James Raynard sang The Roaming Journeyman in 2011 on the Woodbine & Ivy Band’s eponymous CD The Woodbine & Ivy Band.

Andy Turner learned The Roving Journeyman from the singing of Tom Willett and Chris Willett too and recorded it as the 28 January 2012 entry of his project A Folk Song a Week. He learned The Rambling Irishman from the Boys of the Lough and sang it as the 21 September 2014 entry of A Folk Song a Week.


Tom Willett sings The Roving Journeyman

I am a roaming journeyman, I roam from town to town,
And when I get a job of work I’m willing to sit down.
With my bundle on my shoulder, with my stick all in my hand,
And it’s round the country I will go, like a roaming journeyman.

Now when I get to Brighton Town, the girls they jump for joy,
Saying one unto the other, “There comes the roaming boy.”
One hands to me the bottle, and the other holds the glass,
And the toast goes round the table, “Here’s good luck to the journeyman.”

I cannot think the reason why my love she looks so sly,
I never had any false heart to any young female kind.
I never had a false heart to any young female kind,
But I always went a-roaming for to leave my girl behind.

John Kirkpatrick sings The Roving Journeyman

I am a roving journeyman and I roam from town to town,
And when I’ve done a job of work I’m willing to sit down.
With my kit all on my shoulder and my grafting tool in hand,
And it’s round the country I will go a roving journeyman.

And when I came to London town the maidens jumped for joy;
Said one unto the other; “Oh here comes a roving boy.”
They treat me to the bottle and they treat me to the can,
And it’s let the toast go round, boys, to the roving journeyman.

Well I had not been in London town the days were scarcely three
Before my master’s daughter she fell in love with me.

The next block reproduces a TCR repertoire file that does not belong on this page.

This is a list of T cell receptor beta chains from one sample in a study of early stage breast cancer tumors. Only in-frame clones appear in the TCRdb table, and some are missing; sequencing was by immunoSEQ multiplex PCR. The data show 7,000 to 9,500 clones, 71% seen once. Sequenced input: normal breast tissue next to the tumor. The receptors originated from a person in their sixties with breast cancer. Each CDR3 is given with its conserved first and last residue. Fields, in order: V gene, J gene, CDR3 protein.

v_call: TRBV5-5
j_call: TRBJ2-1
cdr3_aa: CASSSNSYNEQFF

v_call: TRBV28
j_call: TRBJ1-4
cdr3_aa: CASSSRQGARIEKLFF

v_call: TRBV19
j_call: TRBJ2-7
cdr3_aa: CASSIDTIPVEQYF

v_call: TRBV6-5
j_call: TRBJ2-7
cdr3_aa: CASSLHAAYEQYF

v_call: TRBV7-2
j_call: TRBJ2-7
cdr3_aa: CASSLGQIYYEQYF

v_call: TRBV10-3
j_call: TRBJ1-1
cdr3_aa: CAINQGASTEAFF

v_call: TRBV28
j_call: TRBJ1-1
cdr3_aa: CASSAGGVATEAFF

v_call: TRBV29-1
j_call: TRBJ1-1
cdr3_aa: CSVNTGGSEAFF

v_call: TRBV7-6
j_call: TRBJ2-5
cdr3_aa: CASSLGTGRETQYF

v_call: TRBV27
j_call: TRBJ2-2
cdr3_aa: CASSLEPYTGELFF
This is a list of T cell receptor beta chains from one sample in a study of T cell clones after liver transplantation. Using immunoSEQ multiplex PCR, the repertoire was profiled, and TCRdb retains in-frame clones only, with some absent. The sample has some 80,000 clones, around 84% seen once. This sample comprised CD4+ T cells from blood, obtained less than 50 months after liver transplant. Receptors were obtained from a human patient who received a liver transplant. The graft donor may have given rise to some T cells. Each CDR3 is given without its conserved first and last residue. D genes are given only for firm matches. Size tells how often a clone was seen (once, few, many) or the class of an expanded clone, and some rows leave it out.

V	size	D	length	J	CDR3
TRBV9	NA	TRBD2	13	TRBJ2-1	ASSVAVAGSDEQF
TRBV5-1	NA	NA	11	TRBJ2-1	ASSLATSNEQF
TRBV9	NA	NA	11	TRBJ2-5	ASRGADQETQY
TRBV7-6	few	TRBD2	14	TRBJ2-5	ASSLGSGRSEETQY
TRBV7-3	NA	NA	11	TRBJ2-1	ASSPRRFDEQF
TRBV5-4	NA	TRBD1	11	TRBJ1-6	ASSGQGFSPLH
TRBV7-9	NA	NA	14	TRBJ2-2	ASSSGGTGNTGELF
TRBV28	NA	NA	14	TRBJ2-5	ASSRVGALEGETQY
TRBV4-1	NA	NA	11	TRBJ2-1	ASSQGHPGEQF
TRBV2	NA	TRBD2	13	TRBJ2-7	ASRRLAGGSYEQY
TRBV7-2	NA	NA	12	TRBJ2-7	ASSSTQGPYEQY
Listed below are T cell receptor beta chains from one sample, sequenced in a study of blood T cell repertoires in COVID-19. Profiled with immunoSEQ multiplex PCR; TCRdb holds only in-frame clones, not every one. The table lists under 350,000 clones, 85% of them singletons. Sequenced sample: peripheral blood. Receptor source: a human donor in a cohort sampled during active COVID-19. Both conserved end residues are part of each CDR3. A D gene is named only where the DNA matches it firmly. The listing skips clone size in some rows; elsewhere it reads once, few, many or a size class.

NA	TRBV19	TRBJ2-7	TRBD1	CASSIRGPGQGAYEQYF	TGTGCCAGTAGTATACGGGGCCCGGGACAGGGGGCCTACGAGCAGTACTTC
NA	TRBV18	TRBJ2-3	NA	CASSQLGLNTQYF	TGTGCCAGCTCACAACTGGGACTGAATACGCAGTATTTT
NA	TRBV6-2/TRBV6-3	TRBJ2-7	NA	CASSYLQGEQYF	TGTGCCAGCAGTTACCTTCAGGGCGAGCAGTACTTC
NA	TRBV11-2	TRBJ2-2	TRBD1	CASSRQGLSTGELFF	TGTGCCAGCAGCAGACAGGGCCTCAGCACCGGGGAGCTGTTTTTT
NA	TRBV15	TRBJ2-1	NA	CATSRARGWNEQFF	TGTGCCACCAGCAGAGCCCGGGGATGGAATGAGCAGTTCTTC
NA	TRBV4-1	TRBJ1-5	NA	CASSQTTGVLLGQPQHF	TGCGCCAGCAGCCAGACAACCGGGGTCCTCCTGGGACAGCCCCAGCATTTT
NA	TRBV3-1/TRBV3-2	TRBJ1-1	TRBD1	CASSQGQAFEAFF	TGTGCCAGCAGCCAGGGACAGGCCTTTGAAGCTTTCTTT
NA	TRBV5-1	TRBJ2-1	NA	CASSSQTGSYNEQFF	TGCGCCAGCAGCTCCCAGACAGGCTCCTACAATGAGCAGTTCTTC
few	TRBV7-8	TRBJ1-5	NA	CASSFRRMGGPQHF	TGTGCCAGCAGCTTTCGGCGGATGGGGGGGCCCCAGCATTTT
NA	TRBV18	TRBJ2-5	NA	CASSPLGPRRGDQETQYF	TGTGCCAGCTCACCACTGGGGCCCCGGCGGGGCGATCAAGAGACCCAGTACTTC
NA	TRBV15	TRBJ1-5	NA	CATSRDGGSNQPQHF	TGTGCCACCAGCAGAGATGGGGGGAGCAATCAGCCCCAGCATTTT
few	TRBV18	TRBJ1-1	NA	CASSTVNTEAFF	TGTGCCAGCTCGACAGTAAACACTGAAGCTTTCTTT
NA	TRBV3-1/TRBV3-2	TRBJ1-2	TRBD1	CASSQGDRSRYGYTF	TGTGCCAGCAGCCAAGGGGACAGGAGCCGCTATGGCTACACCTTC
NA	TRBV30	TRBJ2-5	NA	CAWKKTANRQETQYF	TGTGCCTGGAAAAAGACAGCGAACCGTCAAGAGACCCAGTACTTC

She asked me for to dine with her and she took me by the hand,
And she proudly told her mammy that she loved a journeyman.

“Oh get away you foolish maid such folly speak no more;
How can you love a roving man you’ve never seen before?”
“Oh mother sweet I do entreat, I love him all I can,
And it’s round the country I will go with my roving journeyman.”

Danny Brazil sings The Rambling Irishman

Sure I am a bit of an Irishman, and I’ve travelled the country round;
To seek for work in foreign parts, I’ve took it to be a plan.
With me bundle on me shoulder, me shillelagh blackthorn in me hand,
Sure I bless the day as I sailed away as a rambling Irishman.

When I landed in Castlecomerol the girls did jump for joy;
There was one unto the other, “Here comes an Irish boy.”
One treated me with a bottle and the other one with a can,
And the toast went round the table, “Here’s good luck to an Irishman.”

Sure I hadn’t been in Philadelphie, it was scarce likely days, no more;
All for the landlady’s daughter, she fell in love with me.
She asked me if I’d dine with her; she kissed and squoze my hand
And she whispered to her mummy, “Sure, I’m in love with the Irishman.”

“Oh, it’s daughter, dearest daughter, you must be mad I’m sure,
To fall in love with an Irishman you never known before.”
“It’s hold your tongue, dear mother”, she said, “I will do the best I can,
And I mean to ramble the world around with me rambling Irishman.”